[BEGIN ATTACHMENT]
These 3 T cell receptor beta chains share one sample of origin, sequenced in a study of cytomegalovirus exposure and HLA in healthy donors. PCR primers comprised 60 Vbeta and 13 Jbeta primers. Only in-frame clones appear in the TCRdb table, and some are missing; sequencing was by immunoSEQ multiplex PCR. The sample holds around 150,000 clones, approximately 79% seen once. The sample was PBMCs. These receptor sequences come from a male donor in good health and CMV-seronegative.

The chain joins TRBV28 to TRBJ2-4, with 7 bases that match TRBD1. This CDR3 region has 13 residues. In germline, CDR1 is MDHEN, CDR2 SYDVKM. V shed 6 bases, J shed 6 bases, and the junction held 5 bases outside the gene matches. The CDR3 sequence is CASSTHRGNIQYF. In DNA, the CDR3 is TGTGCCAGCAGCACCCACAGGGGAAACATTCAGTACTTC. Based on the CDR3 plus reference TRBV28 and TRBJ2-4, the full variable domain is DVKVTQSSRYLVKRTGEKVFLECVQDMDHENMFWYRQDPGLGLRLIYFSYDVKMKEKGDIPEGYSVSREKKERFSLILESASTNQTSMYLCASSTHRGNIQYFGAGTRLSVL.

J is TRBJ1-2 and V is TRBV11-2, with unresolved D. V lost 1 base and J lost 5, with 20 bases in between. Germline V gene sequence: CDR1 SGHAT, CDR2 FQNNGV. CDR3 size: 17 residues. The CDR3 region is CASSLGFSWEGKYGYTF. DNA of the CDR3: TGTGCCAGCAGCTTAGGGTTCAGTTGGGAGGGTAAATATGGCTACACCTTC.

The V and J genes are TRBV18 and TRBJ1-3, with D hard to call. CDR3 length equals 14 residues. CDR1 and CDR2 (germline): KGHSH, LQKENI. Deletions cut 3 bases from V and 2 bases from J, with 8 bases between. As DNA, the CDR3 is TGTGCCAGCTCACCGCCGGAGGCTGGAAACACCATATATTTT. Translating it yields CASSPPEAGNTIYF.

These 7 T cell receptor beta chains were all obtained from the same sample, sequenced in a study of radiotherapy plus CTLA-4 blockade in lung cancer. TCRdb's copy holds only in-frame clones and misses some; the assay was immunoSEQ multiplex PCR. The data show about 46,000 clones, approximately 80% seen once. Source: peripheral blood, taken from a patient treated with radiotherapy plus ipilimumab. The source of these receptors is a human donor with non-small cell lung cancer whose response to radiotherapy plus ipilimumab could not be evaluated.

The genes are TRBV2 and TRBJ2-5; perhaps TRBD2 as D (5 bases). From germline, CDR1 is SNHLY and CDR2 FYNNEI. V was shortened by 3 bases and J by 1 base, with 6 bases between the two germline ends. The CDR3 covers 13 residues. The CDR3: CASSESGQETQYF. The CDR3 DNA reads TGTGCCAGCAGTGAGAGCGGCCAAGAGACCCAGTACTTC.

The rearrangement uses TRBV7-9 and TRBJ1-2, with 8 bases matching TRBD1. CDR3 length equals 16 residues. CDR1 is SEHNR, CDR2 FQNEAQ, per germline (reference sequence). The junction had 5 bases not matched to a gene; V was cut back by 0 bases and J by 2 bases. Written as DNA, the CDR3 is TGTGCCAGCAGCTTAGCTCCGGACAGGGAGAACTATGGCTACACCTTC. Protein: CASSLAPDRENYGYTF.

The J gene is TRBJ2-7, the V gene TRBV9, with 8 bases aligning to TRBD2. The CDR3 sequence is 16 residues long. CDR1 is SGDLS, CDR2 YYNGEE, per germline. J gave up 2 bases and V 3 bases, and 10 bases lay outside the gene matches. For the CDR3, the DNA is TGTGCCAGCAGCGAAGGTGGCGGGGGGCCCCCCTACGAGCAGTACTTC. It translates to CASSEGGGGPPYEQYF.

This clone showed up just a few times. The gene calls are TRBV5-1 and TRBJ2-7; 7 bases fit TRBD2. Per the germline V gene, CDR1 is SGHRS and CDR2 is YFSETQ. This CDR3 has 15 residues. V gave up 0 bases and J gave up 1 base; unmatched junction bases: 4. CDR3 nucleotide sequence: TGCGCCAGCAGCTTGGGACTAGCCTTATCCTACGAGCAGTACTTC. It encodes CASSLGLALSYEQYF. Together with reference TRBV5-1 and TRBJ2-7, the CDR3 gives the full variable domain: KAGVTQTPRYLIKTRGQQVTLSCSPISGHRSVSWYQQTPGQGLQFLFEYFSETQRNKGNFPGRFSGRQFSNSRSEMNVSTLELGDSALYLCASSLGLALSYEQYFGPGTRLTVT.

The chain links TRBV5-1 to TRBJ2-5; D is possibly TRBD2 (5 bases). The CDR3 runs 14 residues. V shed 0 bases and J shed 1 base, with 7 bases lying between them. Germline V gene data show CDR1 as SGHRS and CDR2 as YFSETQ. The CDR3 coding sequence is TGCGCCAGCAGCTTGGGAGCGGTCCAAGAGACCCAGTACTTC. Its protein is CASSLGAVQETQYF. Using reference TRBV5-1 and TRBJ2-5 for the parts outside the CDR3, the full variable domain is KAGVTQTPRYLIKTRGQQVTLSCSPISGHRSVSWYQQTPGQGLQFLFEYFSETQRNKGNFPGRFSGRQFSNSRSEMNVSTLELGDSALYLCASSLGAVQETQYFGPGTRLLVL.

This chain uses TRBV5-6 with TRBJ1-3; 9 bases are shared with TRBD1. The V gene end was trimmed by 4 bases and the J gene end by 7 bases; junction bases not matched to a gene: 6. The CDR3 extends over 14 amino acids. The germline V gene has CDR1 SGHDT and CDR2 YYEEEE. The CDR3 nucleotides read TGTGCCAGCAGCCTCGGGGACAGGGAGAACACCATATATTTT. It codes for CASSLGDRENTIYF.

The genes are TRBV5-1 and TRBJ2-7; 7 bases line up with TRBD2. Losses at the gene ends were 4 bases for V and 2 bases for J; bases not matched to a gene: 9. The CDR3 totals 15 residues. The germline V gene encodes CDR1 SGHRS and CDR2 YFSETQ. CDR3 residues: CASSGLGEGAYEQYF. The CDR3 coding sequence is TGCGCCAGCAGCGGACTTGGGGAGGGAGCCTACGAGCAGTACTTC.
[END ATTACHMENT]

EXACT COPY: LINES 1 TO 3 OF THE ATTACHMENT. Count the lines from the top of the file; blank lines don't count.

These 3 T cell receptor beta chains share one sample of origin, sequenced in a study of cytomegalovirus exposure and HLA in healthy donors. PCR primers comprised 60 Vbeta and 13 Jbeta primers. Only in-frame clones appear in the TCRdb table, and some are missing; sequencing was by immunoSEQ multiplex PCR. The sample holds around 150,000 clones, approximately 79% seen once. The sample was PBMCs. These receptor sequences come from a male donor in good health and CMV-seronegative.

The chain joins TRBV28 to TRBJ2-4, with 7 bases that match TRBD1. This CDR3 region has 13 residues. In germline, CDR1 is MDHEN, CDR2 SYDVKM. V shed 6 bases, J shed 6 bases, and the junction held 5 bases outside the gene matches. The CDR3 sequence is CASSTHRGNIQYF. In DNA, the CDR3 is TGTGCCAGCAGCACCCACAGGGGAAACATTCAGTACTTC. Based on the CDR3 plus reference TRBV28 and TRBJ2-4, the full variable domain is DVKVTQSSRYLVKRTGEKVFLECVQDMDHENMFWYRQDPGLGLRLIYFSYDVKMKEKGDIPEGYSVSREKKERFSLILESASTNQTSMYLCASSTHRGNIQYFGAGTRLSVL.

J is TRBJ1-2 and V is TRBV11-2, with unresolved D. V lost 1 base and J lost 5, with 20 bases in between. Germline V gene sequence: CDR1 SGHAT, CDR2 FQNNGV. CDR3 size: 17 residues. The CDR3 region is CASSLGFSWEGKYGYTF. DNA of the CDR3: TGTGCCAGCAGCTTAGGGTTCAGTTGGGAGGGTAAATATGGCTACACCTTC.